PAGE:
When is a dictatorship not a dictatorship? Brunei is an intriguing example of this conundrum. Technically the Sultan, Hassanal Bolkiah, with six hundred years of hereditary privilege behind him cannot be a dictator, but like kings everywhere before him he holds powers all dictators aspire to. Even violent psychopaths like Saddam Hussein or the divinely ordained, like Ayatollah Khomeini had to juggle competing powers to maintain their position but the Sultan has virtually no concrete bounds to his powers and certainly doesn’t even need to fabricate some pretence of democracy that dictators usually feel obliged to, despite the fact that only a complete cretin would be incapable of seeing through the sham. Certainly, the huge images of him on display and his controls on public demonstrations, the press and any criticism of his good self are the classic hallmarks of authoritarian rule. Yet the prisons aren’t full of political prisoners being tortured, no one is disappeared. In fact the police and judiciary are probably the best in the region. The Sultan is, broadly speaking popular with the people and not because he had created a fiction to obscure the reality.
One of the reasons he is liked is that he has used much of the country’s oil wealth for the public good: health and schooling are free, the elderly receive pensions, some subsidies exist on power, housing, essential commodities and even for doing the Haj to Mecca. Also, unlike the rest of the region he hasn’t decimated the native jungle, much of the country is pristine rainforest and a wild life lover’s paradise – although entry is priced at a level to keep riff raff such as me out, so nature’s delights can be appreciated by a better class of traveller. Once in a while he even makes the point of getting out to meet some of his citizens, so isn’t completely enveloped in the sterile bubble that only vast wealth and privilege can buy. Much criticism has been made in the West of his inordinately lavish lifestyle his wealth permits but he’s a king for fuck sake! They’re meant to have gold-plated toilet brushes and stupid shit like that.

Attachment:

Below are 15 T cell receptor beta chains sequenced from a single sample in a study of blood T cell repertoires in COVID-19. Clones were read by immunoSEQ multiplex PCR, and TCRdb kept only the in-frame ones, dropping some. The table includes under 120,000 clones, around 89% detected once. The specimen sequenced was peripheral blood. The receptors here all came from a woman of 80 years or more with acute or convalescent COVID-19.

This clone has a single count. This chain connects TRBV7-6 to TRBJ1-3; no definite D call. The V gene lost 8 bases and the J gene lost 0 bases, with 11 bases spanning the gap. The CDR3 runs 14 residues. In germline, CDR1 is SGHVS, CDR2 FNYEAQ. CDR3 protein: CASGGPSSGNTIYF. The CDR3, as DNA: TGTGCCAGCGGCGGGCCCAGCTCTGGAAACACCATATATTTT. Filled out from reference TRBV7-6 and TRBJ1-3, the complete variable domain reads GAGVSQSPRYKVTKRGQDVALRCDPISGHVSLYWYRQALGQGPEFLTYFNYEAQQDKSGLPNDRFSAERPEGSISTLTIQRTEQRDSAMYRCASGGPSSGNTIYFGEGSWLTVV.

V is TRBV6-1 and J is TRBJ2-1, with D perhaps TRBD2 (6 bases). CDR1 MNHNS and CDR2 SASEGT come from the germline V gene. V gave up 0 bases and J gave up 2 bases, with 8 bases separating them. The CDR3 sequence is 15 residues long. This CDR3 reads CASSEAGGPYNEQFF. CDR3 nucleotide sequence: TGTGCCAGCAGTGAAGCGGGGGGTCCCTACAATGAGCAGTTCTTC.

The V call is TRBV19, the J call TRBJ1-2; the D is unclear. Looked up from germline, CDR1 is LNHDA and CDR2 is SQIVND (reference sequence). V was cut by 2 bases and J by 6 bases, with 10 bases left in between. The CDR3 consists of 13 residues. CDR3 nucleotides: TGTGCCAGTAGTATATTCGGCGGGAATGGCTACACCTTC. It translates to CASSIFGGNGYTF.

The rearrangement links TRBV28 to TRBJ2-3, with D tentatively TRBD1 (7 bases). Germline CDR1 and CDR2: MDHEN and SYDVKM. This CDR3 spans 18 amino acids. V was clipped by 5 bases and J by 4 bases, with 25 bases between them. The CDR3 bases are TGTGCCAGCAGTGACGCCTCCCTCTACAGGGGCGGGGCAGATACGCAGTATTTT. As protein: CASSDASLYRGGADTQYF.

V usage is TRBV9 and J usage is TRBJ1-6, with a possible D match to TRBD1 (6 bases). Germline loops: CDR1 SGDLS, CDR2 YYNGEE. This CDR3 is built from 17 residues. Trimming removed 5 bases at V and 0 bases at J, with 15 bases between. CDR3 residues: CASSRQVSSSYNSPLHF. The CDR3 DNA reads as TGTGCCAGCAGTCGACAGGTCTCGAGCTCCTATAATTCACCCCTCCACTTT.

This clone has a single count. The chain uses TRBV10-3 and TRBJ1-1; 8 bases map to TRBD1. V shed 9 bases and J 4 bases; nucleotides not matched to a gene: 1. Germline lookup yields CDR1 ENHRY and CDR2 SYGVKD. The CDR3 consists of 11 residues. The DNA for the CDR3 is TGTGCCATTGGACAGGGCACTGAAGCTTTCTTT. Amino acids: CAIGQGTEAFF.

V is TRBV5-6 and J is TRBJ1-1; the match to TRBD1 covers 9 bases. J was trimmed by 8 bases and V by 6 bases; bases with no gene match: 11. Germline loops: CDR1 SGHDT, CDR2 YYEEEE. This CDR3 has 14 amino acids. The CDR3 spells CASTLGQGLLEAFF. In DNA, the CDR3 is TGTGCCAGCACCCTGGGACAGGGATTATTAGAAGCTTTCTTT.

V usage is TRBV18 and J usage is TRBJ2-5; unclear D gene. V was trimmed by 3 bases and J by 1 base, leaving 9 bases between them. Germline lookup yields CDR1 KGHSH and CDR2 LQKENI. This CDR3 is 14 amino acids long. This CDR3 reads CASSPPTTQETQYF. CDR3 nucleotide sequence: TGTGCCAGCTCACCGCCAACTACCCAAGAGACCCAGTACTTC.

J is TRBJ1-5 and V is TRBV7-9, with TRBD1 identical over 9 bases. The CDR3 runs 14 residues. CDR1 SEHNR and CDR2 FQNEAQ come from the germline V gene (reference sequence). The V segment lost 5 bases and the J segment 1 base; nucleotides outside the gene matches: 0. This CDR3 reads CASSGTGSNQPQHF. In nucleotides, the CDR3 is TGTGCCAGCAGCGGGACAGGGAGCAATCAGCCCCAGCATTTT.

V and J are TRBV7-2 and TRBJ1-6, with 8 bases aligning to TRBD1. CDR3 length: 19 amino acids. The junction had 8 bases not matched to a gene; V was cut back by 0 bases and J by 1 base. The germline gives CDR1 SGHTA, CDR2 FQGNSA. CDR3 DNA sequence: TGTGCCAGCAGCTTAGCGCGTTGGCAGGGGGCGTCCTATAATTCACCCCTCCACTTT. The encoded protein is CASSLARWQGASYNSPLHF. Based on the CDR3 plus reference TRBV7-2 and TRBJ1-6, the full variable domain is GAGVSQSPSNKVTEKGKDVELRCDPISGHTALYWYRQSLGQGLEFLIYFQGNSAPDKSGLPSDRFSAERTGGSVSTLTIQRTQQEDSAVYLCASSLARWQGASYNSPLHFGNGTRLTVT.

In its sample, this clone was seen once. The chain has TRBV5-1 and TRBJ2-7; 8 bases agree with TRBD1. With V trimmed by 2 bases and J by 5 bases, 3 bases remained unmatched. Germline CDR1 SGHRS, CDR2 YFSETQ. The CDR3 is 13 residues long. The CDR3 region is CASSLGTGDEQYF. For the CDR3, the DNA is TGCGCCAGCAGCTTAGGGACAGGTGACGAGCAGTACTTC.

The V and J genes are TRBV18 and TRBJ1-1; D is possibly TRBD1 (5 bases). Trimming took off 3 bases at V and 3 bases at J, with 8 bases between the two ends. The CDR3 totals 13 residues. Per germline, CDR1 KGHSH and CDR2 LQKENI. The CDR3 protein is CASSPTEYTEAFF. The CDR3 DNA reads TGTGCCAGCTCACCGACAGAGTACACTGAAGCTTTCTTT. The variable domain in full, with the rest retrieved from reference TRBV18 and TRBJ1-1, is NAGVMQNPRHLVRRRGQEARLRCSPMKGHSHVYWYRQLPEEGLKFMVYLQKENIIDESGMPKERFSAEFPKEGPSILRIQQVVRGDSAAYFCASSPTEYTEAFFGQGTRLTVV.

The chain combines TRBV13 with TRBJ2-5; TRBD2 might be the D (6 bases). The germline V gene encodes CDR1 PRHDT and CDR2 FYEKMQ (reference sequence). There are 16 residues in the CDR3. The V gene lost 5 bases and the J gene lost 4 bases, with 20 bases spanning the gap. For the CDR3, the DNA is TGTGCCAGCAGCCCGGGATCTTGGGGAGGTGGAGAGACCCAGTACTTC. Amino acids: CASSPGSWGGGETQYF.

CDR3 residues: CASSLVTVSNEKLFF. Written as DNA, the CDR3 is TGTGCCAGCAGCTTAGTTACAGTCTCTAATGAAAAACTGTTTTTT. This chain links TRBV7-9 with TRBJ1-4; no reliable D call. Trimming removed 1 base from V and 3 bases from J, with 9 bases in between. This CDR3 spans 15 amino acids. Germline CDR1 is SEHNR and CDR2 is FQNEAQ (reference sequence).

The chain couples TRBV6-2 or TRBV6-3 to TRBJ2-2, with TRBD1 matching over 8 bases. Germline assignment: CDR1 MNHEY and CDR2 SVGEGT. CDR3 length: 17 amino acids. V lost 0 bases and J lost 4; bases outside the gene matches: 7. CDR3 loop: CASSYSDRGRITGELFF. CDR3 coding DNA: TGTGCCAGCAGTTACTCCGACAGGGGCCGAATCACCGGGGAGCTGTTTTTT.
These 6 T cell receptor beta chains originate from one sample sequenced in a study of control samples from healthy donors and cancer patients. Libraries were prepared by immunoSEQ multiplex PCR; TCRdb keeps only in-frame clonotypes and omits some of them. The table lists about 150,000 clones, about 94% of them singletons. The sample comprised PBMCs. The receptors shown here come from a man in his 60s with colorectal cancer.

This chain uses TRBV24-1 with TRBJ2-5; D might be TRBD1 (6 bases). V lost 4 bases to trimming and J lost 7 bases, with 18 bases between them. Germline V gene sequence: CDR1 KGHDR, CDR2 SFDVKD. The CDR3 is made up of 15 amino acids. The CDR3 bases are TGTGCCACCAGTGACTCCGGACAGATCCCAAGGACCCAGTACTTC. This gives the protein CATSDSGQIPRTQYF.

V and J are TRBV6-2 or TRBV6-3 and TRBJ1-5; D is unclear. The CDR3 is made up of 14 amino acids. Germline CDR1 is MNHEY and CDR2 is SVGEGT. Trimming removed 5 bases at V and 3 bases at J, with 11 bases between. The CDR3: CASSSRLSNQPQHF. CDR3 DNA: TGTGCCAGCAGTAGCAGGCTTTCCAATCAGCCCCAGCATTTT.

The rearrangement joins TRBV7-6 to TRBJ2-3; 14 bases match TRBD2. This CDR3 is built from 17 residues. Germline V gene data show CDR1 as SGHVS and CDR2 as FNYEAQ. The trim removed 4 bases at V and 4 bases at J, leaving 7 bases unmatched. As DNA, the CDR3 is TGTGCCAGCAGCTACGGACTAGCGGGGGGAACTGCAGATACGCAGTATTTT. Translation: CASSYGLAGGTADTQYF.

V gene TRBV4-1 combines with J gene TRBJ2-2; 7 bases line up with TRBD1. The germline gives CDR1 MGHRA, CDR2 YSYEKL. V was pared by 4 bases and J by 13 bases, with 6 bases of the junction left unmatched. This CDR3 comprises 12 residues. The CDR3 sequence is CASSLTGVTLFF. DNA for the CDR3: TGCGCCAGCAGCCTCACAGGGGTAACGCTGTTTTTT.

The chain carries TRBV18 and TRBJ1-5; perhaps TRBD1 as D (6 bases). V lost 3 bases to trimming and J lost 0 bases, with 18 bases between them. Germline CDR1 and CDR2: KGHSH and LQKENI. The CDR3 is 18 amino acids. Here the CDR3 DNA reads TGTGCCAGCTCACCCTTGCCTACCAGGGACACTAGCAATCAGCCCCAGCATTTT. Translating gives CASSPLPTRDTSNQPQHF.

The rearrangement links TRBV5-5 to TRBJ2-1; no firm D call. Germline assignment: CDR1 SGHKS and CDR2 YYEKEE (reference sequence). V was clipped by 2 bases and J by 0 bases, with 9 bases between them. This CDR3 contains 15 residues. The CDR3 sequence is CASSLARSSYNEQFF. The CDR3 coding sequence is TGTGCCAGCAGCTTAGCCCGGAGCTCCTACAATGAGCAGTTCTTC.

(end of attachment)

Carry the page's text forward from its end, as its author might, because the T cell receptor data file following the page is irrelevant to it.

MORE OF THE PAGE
Of much more concern to the typical traveler is the ban on alcohol, which never endears a ruler to Brits abroad, so it is hardly a popular stop on the Asian party trail. Should you feel the need to get shit faced it is not impossible, I can recommend fellow Brighton blogger, The Drinking Traveller’s report on the country ( http://drinkingtraveller.com/where-the-hell-can-i-get-a-drink-in-brunei/ ) as well as his other homages to alcohol around the globe.